He was a 3-1 underdog when he recently faced WBC Featherweight Champion Jhonny Gonzalez. De Leon, 32, did what he does best. He hung in there with Gonzalez with his underrated boxing skills, before honing in with a thudding attack that had Gonzalez busted up and unable to continue after 8 rounds. The resilient southpaw now looks to punctuate a late-career renaissance with a big 2013. De Leon could always hit hard, but is now a solid and capable boxer, capable of engaging in the long-range game with the best in the business.
Andre Ward, Super Middleweight Champion, 26-0 (14 KOs)
It’s hard to say that one of the best fighters in the world who is on everybody’s top-five pound-for-pound is “under the radar.” It’s just that he’s the leading candidate to become the PFP top dog once the old guard fades away from the scene. Once that happens, Ward will become perhaps the most indecipherable number-one pound-for-pound fighter in recent memory. In other words, it’s always been relatively easy to describe why the best fighter is in fact the top guy. Think of recent number-one fighters, like Tyson, Chavez, Whitaker, De La Hoya, Jones, Mosley, Pacquiao, or Mayweather. They were guys even a casual fan could easily describe.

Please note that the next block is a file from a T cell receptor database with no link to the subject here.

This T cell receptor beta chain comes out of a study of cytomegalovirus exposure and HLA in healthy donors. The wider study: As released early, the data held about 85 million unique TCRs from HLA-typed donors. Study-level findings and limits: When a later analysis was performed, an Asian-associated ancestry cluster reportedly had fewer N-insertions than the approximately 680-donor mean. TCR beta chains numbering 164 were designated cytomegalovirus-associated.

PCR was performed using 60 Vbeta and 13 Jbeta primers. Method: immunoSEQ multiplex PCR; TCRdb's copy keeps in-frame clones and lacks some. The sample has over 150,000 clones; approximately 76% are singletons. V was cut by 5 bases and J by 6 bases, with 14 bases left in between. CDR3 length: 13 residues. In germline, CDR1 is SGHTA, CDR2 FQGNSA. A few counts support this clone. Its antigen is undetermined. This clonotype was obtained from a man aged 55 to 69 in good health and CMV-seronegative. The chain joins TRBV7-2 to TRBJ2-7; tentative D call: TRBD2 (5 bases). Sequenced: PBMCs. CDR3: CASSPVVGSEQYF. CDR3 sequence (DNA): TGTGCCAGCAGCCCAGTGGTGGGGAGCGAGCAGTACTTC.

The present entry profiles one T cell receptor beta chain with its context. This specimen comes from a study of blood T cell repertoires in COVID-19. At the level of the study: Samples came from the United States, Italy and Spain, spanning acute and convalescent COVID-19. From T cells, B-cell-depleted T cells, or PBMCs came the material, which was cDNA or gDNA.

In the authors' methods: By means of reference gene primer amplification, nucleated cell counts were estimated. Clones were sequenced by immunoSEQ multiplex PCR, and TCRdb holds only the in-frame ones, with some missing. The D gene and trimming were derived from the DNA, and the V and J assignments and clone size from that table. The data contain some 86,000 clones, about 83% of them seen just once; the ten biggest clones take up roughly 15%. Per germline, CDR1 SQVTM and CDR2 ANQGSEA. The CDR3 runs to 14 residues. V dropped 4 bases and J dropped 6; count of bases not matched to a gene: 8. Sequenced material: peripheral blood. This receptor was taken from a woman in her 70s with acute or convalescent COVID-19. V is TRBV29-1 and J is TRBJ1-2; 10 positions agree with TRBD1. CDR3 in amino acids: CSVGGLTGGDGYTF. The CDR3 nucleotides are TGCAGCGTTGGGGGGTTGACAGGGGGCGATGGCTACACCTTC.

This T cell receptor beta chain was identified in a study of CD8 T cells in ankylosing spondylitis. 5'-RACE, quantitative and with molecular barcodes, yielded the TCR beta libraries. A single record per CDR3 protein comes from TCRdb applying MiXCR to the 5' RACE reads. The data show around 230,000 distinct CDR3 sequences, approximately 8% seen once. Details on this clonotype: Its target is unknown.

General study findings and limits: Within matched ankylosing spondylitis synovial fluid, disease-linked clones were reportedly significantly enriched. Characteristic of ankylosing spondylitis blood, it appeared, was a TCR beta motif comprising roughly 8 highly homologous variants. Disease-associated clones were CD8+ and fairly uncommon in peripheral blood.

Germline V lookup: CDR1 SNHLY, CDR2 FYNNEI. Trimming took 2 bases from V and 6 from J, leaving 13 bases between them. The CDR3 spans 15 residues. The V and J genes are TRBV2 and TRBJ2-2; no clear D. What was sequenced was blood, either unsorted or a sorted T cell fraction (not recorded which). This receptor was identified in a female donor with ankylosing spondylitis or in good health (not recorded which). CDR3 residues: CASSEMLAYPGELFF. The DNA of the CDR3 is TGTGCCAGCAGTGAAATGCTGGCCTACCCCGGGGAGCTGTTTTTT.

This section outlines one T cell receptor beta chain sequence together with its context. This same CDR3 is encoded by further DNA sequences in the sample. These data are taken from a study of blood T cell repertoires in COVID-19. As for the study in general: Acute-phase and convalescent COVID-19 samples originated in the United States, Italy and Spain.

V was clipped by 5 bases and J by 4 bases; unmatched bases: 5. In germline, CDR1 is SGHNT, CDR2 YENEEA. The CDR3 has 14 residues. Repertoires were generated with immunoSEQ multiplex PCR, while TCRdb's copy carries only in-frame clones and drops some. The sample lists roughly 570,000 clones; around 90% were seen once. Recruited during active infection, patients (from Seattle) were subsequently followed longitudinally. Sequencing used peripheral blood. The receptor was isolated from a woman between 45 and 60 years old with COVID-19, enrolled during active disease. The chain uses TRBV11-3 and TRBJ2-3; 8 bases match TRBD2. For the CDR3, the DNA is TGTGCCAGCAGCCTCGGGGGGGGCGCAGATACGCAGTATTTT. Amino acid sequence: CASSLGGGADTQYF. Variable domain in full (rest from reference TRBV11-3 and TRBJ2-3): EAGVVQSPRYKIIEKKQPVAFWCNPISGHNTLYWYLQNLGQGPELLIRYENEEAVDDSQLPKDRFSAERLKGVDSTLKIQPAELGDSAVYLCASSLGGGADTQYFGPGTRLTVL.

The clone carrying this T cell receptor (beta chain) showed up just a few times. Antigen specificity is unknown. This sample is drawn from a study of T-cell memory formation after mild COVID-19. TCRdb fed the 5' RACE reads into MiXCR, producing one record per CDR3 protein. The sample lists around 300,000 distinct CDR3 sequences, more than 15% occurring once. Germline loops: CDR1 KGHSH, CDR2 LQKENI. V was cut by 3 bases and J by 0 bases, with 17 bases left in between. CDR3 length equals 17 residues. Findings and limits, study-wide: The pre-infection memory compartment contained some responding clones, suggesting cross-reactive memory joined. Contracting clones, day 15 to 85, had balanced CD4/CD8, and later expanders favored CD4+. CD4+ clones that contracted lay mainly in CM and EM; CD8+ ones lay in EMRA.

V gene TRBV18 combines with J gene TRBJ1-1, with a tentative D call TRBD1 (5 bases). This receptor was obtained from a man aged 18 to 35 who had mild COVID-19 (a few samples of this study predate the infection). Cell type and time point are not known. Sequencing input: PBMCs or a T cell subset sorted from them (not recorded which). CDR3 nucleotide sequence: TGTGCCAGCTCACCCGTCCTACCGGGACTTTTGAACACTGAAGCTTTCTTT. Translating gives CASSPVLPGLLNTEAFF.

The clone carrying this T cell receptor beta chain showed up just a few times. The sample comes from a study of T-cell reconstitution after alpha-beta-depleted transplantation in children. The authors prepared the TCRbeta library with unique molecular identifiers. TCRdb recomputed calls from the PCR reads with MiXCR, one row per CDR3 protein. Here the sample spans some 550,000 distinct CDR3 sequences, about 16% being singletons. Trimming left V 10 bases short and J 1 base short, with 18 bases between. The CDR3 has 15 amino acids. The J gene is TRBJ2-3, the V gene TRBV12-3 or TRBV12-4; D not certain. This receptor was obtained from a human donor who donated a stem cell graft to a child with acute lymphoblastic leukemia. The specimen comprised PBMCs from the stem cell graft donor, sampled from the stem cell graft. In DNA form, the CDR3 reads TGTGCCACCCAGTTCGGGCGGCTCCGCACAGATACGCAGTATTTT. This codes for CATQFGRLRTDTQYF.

Ward is fast, but not really in a flashy way like a Sugar Ray Leonard or Roy Jones. His defense is excellent, but not in a readily-apparent way like Pernell Whitaker. He can go to the body well, but not as viciously as someone like Chavez. He can hit, but will never be confused with some of the big hitters who have previously been the top guy in the sport.
Look at it this way–when someone asks you to describe what made past top fighters so great, it’s easy for you to come up with an answer. Imagine someone asks you to describe what makes Andre Ward so good? What would you say? See, you’re already struggling. It’s because Ward covers the whole spectrum. Against Kessler, he was a ruthless trench warrior. Against Abraham, he was a mover and he’s been everything in-between.
Ward’s true powers lie in his versatility, self-belief, preparation, game-planning, laser-concentration, and extraordinary ring IQ. Those are things that can get you to the top, but Ward lacks a clear ring identity, which makes him quite unusual. His best traits aren’t the kind of things that jump off the screen. At the end of the day, however, those qualities are probably going to be enough to make him the best fighter in the world.